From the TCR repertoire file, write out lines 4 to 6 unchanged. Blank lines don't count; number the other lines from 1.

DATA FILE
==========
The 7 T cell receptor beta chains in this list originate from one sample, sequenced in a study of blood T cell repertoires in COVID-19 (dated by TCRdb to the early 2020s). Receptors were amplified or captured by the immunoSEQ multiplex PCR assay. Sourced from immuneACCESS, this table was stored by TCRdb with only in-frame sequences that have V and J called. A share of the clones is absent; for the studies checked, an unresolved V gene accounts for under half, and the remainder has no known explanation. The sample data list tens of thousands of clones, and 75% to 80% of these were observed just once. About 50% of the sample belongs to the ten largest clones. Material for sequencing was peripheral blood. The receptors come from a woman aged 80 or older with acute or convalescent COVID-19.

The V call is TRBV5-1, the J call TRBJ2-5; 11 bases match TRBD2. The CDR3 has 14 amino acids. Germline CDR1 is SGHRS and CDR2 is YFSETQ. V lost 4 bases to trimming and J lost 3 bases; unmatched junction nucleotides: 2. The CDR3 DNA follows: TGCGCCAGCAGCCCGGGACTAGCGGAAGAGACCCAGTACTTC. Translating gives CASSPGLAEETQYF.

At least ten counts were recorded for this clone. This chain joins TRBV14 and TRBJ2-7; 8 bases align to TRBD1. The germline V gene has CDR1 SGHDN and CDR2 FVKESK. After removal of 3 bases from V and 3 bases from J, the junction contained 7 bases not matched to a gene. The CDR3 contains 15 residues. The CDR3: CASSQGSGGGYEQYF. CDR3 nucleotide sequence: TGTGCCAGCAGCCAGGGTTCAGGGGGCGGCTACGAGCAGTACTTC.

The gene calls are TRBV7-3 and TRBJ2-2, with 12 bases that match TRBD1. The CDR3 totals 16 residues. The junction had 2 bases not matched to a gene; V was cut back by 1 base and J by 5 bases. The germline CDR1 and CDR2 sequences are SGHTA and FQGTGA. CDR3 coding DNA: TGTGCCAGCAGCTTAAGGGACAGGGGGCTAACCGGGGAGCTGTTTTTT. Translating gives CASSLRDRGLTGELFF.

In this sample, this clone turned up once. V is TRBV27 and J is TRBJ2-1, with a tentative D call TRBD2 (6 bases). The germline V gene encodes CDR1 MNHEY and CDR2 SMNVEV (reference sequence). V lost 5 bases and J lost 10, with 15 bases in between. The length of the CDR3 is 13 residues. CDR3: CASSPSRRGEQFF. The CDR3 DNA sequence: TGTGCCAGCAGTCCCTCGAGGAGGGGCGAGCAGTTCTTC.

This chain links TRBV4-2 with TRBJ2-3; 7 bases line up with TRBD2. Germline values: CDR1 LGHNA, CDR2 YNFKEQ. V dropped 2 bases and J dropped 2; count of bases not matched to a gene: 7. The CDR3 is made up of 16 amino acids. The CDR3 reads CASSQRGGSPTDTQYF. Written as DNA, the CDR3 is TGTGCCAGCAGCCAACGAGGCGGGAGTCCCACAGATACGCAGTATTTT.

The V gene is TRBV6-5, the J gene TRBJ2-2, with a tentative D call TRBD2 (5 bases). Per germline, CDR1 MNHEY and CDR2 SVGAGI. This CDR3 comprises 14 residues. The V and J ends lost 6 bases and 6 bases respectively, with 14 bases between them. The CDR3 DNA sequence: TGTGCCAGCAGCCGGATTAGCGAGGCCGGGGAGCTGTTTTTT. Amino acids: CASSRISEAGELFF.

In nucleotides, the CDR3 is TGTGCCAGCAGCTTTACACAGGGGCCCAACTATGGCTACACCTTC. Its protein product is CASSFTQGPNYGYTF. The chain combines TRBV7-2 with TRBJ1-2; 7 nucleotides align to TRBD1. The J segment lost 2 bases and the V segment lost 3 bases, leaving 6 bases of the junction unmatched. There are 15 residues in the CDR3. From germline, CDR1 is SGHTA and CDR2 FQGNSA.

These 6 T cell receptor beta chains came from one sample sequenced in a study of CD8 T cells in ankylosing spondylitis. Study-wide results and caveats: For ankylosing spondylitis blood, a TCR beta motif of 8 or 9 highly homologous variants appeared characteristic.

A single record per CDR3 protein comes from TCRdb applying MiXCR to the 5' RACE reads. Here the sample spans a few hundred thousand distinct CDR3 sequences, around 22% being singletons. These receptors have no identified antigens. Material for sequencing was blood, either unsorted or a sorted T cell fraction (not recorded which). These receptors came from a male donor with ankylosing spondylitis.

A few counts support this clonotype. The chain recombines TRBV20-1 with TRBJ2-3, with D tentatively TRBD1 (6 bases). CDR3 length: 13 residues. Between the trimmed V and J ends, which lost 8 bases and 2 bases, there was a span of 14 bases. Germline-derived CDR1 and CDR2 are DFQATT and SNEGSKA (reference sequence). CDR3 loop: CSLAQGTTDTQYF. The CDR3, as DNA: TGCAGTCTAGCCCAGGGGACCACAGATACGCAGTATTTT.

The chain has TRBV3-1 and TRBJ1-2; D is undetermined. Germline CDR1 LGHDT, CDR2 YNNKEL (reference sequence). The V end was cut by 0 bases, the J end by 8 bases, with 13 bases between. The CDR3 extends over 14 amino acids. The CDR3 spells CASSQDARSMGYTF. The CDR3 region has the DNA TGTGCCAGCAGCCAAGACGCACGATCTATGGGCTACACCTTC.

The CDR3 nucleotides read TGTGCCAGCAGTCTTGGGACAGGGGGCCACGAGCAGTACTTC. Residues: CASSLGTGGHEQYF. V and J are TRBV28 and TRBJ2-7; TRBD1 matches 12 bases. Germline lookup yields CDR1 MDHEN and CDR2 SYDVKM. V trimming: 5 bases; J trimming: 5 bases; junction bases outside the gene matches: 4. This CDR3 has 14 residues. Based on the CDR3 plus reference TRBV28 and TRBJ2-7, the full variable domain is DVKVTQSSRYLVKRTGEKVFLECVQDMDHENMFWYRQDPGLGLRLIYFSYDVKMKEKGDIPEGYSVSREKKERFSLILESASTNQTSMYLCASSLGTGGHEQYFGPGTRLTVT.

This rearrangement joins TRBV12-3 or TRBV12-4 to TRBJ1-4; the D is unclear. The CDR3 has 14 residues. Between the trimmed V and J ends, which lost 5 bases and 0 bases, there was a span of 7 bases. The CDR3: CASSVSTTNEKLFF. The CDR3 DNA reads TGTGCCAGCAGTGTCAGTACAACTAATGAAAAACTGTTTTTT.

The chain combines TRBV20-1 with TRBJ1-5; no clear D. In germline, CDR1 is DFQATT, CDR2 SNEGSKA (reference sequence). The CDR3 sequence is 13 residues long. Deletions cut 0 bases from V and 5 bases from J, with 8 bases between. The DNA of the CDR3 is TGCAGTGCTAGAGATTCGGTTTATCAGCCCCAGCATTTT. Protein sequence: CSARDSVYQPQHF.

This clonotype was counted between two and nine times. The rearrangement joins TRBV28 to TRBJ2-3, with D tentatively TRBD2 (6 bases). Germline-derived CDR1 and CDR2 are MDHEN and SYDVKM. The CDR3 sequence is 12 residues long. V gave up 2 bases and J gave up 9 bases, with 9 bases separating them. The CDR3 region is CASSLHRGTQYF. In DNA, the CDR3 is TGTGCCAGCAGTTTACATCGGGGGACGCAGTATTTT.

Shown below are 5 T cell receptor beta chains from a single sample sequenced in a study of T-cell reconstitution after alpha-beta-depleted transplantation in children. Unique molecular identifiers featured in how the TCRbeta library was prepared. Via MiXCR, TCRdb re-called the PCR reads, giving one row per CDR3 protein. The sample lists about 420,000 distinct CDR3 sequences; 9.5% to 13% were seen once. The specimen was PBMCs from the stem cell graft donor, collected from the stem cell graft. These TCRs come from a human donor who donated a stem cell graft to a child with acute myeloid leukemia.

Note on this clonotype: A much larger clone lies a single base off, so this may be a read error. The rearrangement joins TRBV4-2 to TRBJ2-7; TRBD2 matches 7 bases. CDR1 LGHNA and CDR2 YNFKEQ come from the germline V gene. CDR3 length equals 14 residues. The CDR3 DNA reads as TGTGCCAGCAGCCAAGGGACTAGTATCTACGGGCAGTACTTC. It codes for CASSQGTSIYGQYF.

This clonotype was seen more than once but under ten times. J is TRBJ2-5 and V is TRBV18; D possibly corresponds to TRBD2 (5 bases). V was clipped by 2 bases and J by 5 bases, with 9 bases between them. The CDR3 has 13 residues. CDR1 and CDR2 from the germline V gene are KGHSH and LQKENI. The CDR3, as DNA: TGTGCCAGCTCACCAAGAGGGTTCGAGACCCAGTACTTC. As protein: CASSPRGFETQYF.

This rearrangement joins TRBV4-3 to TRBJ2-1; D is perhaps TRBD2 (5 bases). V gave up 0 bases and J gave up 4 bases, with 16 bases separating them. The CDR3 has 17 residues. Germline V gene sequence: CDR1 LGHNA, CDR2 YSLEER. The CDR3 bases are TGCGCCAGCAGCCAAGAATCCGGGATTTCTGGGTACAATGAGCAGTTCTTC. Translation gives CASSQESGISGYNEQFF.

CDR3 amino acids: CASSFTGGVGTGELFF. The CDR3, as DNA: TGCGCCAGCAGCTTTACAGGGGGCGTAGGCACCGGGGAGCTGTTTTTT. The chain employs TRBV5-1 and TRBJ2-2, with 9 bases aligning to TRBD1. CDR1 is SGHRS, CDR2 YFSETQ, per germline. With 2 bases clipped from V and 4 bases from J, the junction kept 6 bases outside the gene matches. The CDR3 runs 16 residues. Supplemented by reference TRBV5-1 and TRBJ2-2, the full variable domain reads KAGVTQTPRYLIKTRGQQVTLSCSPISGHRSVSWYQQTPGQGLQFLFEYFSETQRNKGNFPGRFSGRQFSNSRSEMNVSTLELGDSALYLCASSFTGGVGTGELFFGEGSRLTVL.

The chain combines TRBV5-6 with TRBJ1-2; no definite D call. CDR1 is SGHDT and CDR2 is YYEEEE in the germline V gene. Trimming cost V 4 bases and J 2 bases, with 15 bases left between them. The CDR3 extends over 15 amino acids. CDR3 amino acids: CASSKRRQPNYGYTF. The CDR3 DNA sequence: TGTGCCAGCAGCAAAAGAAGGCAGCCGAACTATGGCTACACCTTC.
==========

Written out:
The gene calls are TRBV7-3 and TRBJ2-2, with 12 bases that match TRBD1. The CDR3 totals 16 residues. The junction had 2 bases not matched to a gene; V was cut back by 1 base and J by 5 bases. The germline CDR1 and CDR2 sequences are SGHTA and FQGTGA. CDR3 coding DNA: TGTGCCAGCAGCTTAAGGGACAGGGGGCTAACCGGGGAGCTGTTTTTT. Translating gives CASSLRDRGLTGELFF.

In this sample, this clone turned up once. V is TRBV27 and J is TRBJ2-1, with a tentative D call TRBD2 (6 bases). The germline V gene encodes CDR1 MNHEY and CDR2 SMNVEV (reference sequence). V lost 5 bases and J lost 10, with 15 bases in between. The length of the CDR3 is 13 residues. CDR3: CASSPSRRGEQFF. The CDR3 DNA sequence: TGTGCCAGCAGTCCCTCGAGGAGGGGCGAGCAGTTCTTC.

This chain links TRBV4-2 with TRBJ2-3; 7 bases line up with TRBD2. Germline values: CDR1 LGHNA, CDR2 YNFKEQ. V dropped 2 bases and J dropped 2; count of bases not matched to a gene: 7. The CDR3 is made up of 16 amino acids. The CDR3 reads CASSQRGGSPTDTQYF. Written as DNA, the CDR3 is TGTGCCAGCAGCCAACGAGGCGGGAGTCCCACAGATACGCAGTATTTT.